Playboy nabbed Dunham for a fascinating interview that delves into the mind of the young creator of HBO's Girls in a way that's just as annoying as it is refreshing. It's a very conflicted spot.
While the interview is captivating in the familiar way that Dunham dissects her perspective on what's wrong with Hollywood, the irony of her chatting with Playboy is somehow lost. And of course, she tells Playboy how she doesn't aim to match the sultry, oversexed version of beauty they — and others like them — feature each month.
Lena Dunham represent herself very well but it's the idea that she represents a generation of women that is bothersome. A generation that seems to exclude experiences outside of the liberal, middle-to-upper class educated environment. If Girls is Dunham's tribute to just her own experiences, that's fine. Many women, the author of this article included, can identify with HBO's hit show. Dunham just needs to take ownership that Girls and her world view is narrow.
Asks Playboy, "How do you want Girls to contribute to the ongoing conversation about feminism?" To which Lena Dunham responds in a typical Hannah Horvath way:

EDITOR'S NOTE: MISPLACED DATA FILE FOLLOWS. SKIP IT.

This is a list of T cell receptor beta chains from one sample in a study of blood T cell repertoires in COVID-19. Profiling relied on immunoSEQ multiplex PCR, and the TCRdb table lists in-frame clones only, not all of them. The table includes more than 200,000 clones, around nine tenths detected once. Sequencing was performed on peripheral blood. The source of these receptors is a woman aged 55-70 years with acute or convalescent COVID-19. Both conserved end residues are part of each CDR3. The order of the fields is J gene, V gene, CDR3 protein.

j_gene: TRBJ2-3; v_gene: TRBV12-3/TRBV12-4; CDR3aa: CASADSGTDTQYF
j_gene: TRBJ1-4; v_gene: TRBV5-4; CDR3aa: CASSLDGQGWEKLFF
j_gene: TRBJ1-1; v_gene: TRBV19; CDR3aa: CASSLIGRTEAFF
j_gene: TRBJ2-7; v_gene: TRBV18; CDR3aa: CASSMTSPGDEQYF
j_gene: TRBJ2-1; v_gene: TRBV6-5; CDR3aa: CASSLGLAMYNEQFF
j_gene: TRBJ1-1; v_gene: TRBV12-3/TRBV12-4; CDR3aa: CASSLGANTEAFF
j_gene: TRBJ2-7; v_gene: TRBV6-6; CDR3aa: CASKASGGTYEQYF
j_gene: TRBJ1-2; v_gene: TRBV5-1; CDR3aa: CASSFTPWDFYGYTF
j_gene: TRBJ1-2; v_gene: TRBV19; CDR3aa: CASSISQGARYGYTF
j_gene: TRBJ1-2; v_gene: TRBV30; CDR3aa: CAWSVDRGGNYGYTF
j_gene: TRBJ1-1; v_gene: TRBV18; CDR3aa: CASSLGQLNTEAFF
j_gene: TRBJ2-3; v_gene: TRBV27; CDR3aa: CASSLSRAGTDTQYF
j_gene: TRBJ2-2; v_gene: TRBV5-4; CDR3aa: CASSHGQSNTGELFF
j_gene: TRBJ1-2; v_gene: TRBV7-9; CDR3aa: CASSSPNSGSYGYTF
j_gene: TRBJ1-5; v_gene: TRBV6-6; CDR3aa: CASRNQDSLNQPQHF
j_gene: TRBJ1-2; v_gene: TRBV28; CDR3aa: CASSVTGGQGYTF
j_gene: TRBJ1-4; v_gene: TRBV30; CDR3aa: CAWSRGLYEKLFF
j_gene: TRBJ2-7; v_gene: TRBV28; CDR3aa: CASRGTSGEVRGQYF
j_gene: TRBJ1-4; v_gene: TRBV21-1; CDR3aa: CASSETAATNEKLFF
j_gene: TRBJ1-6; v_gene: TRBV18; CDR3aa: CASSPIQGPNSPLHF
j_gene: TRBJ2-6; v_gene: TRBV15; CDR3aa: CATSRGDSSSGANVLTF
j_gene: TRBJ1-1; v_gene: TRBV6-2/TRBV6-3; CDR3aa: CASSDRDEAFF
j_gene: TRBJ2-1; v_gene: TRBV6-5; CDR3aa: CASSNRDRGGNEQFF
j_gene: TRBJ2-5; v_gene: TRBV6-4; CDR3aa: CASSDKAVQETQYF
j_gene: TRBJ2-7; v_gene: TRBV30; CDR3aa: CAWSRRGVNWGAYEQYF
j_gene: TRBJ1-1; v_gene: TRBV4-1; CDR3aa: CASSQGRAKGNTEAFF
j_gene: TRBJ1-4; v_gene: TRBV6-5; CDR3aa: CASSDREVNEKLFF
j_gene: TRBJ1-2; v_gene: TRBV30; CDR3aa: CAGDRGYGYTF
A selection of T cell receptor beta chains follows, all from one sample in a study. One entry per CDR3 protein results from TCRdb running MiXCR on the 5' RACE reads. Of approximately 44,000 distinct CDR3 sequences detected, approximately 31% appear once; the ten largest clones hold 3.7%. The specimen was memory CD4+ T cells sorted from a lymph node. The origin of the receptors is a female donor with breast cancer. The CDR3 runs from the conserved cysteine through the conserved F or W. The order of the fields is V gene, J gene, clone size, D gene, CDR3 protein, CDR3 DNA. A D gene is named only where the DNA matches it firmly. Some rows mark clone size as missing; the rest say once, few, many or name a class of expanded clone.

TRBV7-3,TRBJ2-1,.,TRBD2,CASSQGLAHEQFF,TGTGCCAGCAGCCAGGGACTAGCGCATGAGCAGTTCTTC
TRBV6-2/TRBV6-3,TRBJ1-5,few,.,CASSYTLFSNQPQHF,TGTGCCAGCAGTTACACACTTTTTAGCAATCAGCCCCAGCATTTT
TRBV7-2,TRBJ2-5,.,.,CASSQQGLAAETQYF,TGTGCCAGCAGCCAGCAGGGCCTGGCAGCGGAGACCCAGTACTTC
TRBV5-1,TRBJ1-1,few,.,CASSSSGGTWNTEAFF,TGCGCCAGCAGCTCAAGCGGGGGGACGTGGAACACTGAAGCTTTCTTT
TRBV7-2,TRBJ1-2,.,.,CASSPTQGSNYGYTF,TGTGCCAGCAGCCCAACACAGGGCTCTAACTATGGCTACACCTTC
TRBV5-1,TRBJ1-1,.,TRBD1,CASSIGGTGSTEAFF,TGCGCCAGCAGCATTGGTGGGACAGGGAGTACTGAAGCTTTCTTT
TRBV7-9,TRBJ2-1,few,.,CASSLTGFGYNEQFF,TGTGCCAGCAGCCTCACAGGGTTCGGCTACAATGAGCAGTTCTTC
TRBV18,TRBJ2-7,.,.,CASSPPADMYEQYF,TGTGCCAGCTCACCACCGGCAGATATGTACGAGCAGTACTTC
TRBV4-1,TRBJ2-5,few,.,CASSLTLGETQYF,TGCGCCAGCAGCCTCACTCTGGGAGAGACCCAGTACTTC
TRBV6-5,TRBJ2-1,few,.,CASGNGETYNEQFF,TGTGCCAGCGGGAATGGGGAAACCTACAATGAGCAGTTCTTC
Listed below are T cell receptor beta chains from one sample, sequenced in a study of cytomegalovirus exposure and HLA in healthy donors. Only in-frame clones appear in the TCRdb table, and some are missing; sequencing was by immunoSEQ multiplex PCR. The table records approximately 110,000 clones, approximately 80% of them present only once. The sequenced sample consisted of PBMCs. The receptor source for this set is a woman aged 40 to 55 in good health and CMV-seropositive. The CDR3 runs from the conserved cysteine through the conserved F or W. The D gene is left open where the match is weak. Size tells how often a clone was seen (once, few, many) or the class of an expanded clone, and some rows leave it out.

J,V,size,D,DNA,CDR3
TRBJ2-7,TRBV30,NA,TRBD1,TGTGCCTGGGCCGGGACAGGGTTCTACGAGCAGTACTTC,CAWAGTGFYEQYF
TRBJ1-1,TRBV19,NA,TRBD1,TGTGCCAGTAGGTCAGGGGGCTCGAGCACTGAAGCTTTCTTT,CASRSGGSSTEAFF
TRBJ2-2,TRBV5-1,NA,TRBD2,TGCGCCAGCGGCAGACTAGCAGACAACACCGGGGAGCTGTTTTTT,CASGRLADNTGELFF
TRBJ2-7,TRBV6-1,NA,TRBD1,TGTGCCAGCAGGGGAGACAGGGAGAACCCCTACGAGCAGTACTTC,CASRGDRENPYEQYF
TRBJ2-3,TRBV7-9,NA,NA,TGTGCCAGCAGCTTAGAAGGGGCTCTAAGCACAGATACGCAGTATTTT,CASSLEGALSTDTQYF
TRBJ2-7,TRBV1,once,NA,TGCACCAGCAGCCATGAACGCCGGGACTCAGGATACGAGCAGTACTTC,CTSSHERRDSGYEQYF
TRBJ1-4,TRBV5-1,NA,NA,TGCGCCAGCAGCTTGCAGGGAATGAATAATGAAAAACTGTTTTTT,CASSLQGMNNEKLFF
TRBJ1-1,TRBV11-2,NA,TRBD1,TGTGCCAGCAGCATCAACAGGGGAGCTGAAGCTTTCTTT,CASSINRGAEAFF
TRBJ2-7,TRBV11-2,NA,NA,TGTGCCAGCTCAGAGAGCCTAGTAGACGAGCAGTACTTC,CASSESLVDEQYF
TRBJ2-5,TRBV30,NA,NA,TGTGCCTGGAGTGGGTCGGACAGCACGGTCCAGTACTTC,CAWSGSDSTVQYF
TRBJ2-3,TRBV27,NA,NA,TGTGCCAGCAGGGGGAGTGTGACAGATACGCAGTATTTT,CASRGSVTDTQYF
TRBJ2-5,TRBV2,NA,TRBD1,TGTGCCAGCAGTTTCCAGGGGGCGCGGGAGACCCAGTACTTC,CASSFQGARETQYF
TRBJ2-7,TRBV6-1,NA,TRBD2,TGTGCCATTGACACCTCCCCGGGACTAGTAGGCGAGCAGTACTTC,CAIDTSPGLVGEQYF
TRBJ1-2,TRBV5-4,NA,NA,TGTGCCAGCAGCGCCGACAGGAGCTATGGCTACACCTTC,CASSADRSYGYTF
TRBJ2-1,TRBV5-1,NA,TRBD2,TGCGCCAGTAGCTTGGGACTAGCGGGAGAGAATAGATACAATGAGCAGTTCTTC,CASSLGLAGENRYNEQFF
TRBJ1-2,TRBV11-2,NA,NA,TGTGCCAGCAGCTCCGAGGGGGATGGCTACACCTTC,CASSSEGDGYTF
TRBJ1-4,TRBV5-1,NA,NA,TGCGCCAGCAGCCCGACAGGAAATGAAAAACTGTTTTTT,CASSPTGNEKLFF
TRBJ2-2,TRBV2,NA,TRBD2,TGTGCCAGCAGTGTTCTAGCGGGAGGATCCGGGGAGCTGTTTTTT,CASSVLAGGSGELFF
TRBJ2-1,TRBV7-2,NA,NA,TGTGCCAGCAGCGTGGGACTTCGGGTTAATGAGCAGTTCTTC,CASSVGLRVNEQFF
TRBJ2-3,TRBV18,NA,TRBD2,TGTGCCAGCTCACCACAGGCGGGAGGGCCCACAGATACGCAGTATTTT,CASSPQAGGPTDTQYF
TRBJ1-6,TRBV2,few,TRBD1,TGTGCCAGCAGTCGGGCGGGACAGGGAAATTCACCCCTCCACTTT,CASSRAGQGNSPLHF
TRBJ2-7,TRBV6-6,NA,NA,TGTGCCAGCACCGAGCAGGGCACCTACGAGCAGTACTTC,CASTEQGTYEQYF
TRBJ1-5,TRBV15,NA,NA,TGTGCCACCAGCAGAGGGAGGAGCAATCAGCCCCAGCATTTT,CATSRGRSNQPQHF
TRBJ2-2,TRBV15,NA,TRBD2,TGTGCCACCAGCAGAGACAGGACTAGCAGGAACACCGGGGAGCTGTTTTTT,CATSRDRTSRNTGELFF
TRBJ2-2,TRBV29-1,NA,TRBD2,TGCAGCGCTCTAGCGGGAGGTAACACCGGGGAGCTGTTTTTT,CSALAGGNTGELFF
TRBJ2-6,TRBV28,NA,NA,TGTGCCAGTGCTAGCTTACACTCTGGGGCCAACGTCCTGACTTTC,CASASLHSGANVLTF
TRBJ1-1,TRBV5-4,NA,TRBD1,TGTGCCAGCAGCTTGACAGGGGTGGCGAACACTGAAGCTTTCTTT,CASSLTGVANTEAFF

"On Girls I like being a mouthpiece for the issues I think young females face today. It's always shocking when people question whether it's a feminist show. How could a show about women exploring women not be? Feminism isn't a dirty word. It's not like we're a deranged group who think women should take over the planet, raise our young on our own, and eliminate men from the picture. Feminism is about women having all the rights that men have."
And don't think for a minute — if you ever did — that Lena Dunham craves that enviable Victoria's Secret body. Hey, it's society's standards of beauty that make those VS models enviable anyway. Dunham's not fooled.
"I don't think I'd like it very much," she says of the thought of her magically waking up with the body of a Victoria's Secret model. "There would be all kinds of challenges to deal with that I don't have to deal with now. I don't want to go through life wondering if people are talking to me because I have a big rack."
Point taken, Lena.
You can read the full interview with Lena Dunham in Playboy's April issue which is available in print on Friday.
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